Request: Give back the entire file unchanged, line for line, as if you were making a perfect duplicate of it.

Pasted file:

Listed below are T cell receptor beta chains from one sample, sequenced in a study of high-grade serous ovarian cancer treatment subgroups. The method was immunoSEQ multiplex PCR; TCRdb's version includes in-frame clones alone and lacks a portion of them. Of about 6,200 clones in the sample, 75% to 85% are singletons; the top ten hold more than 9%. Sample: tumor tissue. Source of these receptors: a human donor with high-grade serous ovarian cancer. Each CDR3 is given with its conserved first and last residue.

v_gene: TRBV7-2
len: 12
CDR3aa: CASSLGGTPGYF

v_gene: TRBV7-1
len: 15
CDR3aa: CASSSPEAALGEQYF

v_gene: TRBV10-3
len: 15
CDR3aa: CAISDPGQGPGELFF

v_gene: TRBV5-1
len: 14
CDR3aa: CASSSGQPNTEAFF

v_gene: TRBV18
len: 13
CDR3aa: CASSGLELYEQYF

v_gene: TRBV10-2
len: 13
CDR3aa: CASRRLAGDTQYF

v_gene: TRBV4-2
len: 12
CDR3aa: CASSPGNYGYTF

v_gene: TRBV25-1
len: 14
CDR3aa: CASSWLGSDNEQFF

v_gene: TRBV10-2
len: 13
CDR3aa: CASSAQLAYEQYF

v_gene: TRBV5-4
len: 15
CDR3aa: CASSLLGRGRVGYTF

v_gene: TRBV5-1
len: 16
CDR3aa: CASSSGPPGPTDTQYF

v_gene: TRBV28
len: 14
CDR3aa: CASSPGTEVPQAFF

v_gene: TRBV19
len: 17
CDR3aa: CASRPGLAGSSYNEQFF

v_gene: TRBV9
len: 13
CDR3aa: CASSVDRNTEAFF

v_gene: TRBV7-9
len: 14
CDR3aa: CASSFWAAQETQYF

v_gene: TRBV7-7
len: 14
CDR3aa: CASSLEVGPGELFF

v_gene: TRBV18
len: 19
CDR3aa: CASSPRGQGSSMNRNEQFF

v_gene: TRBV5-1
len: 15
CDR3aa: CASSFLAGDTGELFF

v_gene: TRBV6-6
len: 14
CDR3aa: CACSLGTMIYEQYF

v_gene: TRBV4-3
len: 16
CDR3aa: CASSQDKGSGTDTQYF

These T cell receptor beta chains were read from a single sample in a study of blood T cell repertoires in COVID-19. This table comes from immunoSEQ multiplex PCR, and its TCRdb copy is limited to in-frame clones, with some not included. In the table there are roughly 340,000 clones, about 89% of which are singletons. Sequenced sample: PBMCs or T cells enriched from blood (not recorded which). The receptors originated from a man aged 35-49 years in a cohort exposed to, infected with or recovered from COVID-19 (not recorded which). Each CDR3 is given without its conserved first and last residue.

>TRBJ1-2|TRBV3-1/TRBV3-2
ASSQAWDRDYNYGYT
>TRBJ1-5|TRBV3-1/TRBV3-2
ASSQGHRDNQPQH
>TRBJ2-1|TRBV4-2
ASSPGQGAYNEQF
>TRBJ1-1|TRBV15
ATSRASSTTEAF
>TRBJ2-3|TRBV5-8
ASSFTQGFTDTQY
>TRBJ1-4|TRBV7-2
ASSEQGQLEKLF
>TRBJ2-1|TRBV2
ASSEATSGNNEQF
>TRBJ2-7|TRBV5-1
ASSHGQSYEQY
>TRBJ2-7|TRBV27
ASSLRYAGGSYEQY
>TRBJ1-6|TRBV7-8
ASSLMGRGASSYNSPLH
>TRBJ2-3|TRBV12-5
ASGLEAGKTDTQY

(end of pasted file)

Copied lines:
Listed below are T cell receptor beta chains from one sample, sequenced in a study of high-grade serous ovarian cancer treatment subgroups. The method was immunoSEQ multiplex PCR; TCRdb's version includes in-frame clones alone and lacks a portion of them. Of about 6,200 clones in the sample, 75% to 85% are singletons; the top ten hold more than 9%. Sample: tumor tissue. Source of these receptors: a human donor with high-grade serous ovarian cancer. Each CDR3 is given with its conserved first and last residue.

v_gene: TRBV7-2
len: 12
CDR3aa: CASSLGGTPGYF

v_gene: TRBV7-1
len: 15
CDR3aa: CASSSPEAALGEQYF

v_gene: TRBV10-3
len: 15
CDR3aa: CAISDPGQGPGELFF

v_gene: TRBV5-1
len: 14
CDR3aa: CASSSGQPNTEAFF

v_gene: TRBV18
len: 13
CDR3aa: CASSGLELYEQYF

v_gene: TRBV10-2
len: 13
CDR3aa: CASRRLAGDTQYF

v_gene: TRBV4-2
len: 12
CDR3aa: CASSPGNYGYTF

v_gene: TRBV25-1
len: 14
CDR3aa: CASSWLGSDNEQFF

v_gene: TRBV10-2
len: 13
CDR3aa: CASSAQLAYEQYF

v_gene: TRBV5-4
len: 15
CDR3aa: CASSLLGRGRVGYTF

v_gene: TRBV5-1
len: 16
CDR3aa: CASSSGPPGPTDTQYF

v_gene: TRBV28
len: 14
CDR3aa: CASSPGTEVPQAFF

v_gene: TRBV19
len: 17
CDR3aa: CASRPGLAGSSYNEQFF

v_gene: TRBV9
len: 13
CDR3aa: CASSVDRNTEAFF

v_gene: TRBV7-9
len: 14
CDR3aa: CASSFWAAQETQYF

v_gene: TRBV7-7
len: 14
CDR3aa: CASSLEVGPGELFF

v_gene: TRBV18
len: 19
CDR3aa: CASSPRGQGSSMNRNEQFF

v_gene: TRBV5-1
len: 15
CDR3aa: CASSFLAGDTGELFF

v_gene: TRBV6-6
len: 14
CDR3aa: CACSLGTMIYEQYF

v_gene: TRBV4-3
len: 16
CDR3aa: CASSQDKGSGTDTQYF

These T cell receptor beta chains were read from a single sample in a study of blood T cell repertoires in COVID-19. This table comes from immunoSEQ multiplex PCR, and its TCRdb copy is limited to in-frame clones, with some not included. In the table there are roughly 340,000 clones, about 89% of which are singletons. Sequenced sample: PBMCs or T cells enriched from blood (not recorded which). The receptors originated from a man aged 35-49 years in a cohort exposed to, infected with or recovered from COVID-19 (not recorded which). Each CDR3 is given without its conserved first and last residue.

>TRBJ1-2|TRBV3-1/TRBV3-2
ASSQAWDRDYNYGYT
>TRBJ1-5|TRBV3-1/TRBV3-2
ASSQGHRDNQPQH
>TRBJ2-1|TRBV4-2
ASSPGQGAYNEQF
>TRBJ1-1|TRBV15
ATSRASSTTEAF
>TRBJ2-3|TRBV5-8
ASSFTQGFTDTQY
>TRBJ1-4|TRBV7-2
ASSEQGQLEKLF
>TRBJ2-1|TRBV2
ASSEATSGNNEQF
>TRBJ2-7|TRBV5-1
ASSHGQSYEQY
>TRBJ2-7|TRBV27
ASSLRYAGGSYEQY
>TRBJ1-6|TRBV7-8
ASSLMGRGASSYNSPLH
>TRBJ2-3|TRBV12-5
ASGLEAGKTDTQY